Transparency In Supply Chain

California Transparency in Supply Chains Act of 2010 On January 1, 2012, the California Transparency in Supply Chains Act of 2010 (SB 657) became effective in the State of California. This law requires manufacturers and retailers operating in the state to publically disclose their efforts (if any) to address the issue of slavery and human trafficking in their supply chain, thereby allowing consumers to make more informed choices regarding the products they buy and the companies they choose to support or patronage.

The Body Shop is passionate about the workers in its supply chain and through its Ethical Trade program aims to ensure that human rights are respected throughout its supply chain around the world.

All direct suppliers to The Body Shop International plc, and its affiliates (hereinafter, "The Body Shop"), are assessed against our Supplier Code of Conduct, according to the criteria set out by the Ethical Trading Initiative (ETI), which is an alliance of companies, trades unions and voluntary organisations. The Code is underpinned by international labor standards and covers issues such as forced labor , child labor, discrimination, working conditions, living wages, and freedom of association. Our approach is to positively engage with suppliers if we find issues, but failure to commit to working with our Code results in termination of the trading relationship.

The eradication of child labor and forced labor are critical elements of our Code of Conduct and we take the issue incredibly seriously. The Body Shop proactively takes efforts to ensure and verify the absence of such slavery and human trafficking in our supply chain and our activities include:


The Body Shop aims to build long-term relationships with suppliers who share our values and ethical commitments and requires all its direct suppliers to sign the Standard Terms and Conditions of Purchase for Goods and Services and the Supplier Code of Conduct. This commitment requires our suppliers to comply with all applicable laws and regulations of the country in which their products are manufactured.

Monitoring & Supplier Audits

We perform on-going mapping and risk assessment of our direct product manufacturers, including assessment of particular labor compliance risks, based on location and industry, which is then corroborated by detailed supplier questionnaires.

Every direct product manufacturer to The Body Shop is audited by an independent third-party, or by our own Ethical Trade team against the criteria set out in our Supplier Code of Conduct. This includes issues of child labor and forced labor. We may employ different audit approaches depending on the supplier, country or the nature of our business with them. For example, in higher risk countries we may choose to perform unannounced audits, or with factories where we have an on-going relationship we may perform collaborative audits.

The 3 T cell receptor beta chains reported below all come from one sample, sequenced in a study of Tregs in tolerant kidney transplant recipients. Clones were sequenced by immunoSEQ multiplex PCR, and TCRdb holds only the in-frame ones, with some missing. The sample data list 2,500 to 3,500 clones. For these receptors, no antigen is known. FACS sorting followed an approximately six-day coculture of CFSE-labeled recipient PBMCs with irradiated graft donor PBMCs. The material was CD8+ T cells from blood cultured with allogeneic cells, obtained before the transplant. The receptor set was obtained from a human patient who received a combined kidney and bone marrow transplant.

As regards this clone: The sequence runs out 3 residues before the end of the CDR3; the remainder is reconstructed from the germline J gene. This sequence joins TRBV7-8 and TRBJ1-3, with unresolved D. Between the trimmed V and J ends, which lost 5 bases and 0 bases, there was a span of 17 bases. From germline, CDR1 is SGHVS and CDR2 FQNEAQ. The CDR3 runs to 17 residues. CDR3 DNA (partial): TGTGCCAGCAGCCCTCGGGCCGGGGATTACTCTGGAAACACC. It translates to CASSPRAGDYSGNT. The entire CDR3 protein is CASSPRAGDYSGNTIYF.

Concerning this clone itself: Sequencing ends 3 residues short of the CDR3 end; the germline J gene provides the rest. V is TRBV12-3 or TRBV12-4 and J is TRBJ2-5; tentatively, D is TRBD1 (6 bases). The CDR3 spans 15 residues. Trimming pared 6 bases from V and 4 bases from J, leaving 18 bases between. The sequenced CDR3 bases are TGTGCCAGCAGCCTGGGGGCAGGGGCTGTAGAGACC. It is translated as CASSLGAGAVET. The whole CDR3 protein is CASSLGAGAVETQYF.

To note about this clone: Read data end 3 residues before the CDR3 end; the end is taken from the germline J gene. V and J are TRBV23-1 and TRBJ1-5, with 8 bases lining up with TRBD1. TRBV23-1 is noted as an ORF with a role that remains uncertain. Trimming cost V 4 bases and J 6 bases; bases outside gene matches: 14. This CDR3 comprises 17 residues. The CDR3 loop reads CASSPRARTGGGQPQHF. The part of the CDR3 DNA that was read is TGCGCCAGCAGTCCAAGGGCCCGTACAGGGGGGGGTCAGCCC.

The Body Shop has a zero-tolerance approach to child and forced labor and it is deemed as "zero tolerance" non-compliance. This means that we would require a supplier to work immediately on remediating the issue, ideally involving local Non-Governmental Organizations (NGOs), trade unions or other worker representatives and, where appropriate, local government officials. This may include providing his/her family with an additional income and includes making and offer of re-employment to the child when he/she reaches the permissible age.

Internal accountability

The Body Shop has implemented a number of internal systems and procedures to ensure the robustness of our Ethical Trade program. Our buyers are ultimately accountable and are unable to place a purchase order unless the supplier has successfully been through our Ethical Trade process. Our buyers are encouraged to take ownership of Ethical Trade issues and are responsible for working with suppliers to ensure compliance with our Code, with the help of our specialised Ethical Trade team.

Ethics Training

The Body Shop employees are required to participate in an ethics training course, which, in part, focuses on the practical implementation of human rights — in particular Health, Safety & Security, Diversity, Harassment & Bullying, Sexual Harassment, Privacy, Contribution to the Community, Supplier Selection and Fair Treatment of Suppliers. Additionally, all employees have access to a Guide to Dealing with Suppliers, which provides them with detailed information on how to apply the Code of Business Ethics when interacting with suppliers.

In addition, key buying and quality staff undergo regularly Ethical Trade training, including around issues of child and forced labor.

Capacity building and moving beyond auditing

The Body Shop recognizes that monitoring alone does not bring about sustainable improvement to working conditions in the supply chain. The Body Shop has evolved its Ethical Trade programme so that in some cases we work more closely with suppliers on particular issues to directly improve labor conditions. We have a number of specialist NGO partners working with suppliers on issues like health and safety, worker retention and worker engagement. We also run an on-going program to help our direct suppliers cascade our standards down the supply chain - a key requirement of our Ethical Trade Program.

imodern slavery or humans trafficked and forced to work


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